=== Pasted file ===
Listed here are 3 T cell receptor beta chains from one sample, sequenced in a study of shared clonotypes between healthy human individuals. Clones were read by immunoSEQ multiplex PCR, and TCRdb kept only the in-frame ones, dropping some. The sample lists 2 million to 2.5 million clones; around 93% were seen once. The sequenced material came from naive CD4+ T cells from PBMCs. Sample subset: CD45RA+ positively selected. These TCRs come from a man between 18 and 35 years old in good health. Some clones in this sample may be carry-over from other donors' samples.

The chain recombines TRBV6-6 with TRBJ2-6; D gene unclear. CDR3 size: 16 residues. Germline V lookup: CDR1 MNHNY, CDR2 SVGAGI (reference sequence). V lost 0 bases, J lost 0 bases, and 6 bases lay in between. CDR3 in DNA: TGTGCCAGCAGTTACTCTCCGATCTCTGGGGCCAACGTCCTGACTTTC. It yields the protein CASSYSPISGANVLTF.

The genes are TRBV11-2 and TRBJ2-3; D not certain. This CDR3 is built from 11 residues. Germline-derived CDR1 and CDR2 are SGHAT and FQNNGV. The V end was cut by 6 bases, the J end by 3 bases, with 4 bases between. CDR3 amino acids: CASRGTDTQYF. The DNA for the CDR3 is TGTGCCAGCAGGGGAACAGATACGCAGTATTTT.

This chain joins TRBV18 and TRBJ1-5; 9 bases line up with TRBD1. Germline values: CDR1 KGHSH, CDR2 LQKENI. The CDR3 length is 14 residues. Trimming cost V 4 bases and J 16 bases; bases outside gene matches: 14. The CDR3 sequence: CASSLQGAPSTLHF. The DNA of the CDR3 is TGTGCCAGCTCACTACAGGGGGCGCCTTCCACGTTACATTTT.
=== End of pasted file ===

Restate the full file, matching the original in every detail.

Listed here are 3 T cell receptor beta chains from one sample, sequenced in a study of shared clonotypes between healthy human individuals. Clones were read by immunoSEQ multiplex PCR, and TCRdb kept only the in-frame ones, dropping some. The sample lists 2 million to 2.5 million clones; around 93% were seen once. The sequenced material came from naive CD4+ T cells from PBMCs. Sample subset: CD45RA+ positively selected. These TCRs come from a man between 18 and 35 years old in good health. Some clones in this sample may be carry-over from other donors' samples.

The chain recombines TRBV6-6 with TRBJ2-6; D gene unclear. CDR3 size: 16 residues. Germline V lookup: CDR1 MNHNY, CDR2 SVGAGI (reference sequence). V lost 0 bases, J lost 0 bases, and 6 bases lay in between. CDR3 in DNA: TGTGCCAGCAGTTACTCTCCGATCTCTGGGGCCAACGTCCTGACTTTC. It yields the protein CASSYSPISGANVLTF.

The genes are TRBV11-2 and TRBJ2-3; D not certain. This CDR3 is built from 11 residues. Germline-derived CDR1 and CDR2 are SGHAT and FQNNGV. The V end was cut by 6 bases, the J end by 3 bases, with 4 bases between. CDR3 amino acids: CASRGTDTQYF. The DNA for the CDR3 is TGTGCCAGCAGGGGAACAGATACGCAGTATTTT.

This chain joins TRBV18 and TRBJ1-5; 9 bases line up with TRBD1. Germline values: CDR1 KGHSH, CDR2 LQKENI. The CDR3 length is 14 residues. Trimming cost V 4 bases and J 16 bases; bases outside gene matches: 14. The CDR3 sequence: CASSLQGAPSTLHF. The DNA of the CDR3 is TGTGCCAGCTCACTACAGGGGGCGCCTTCCACGTTACATTTT.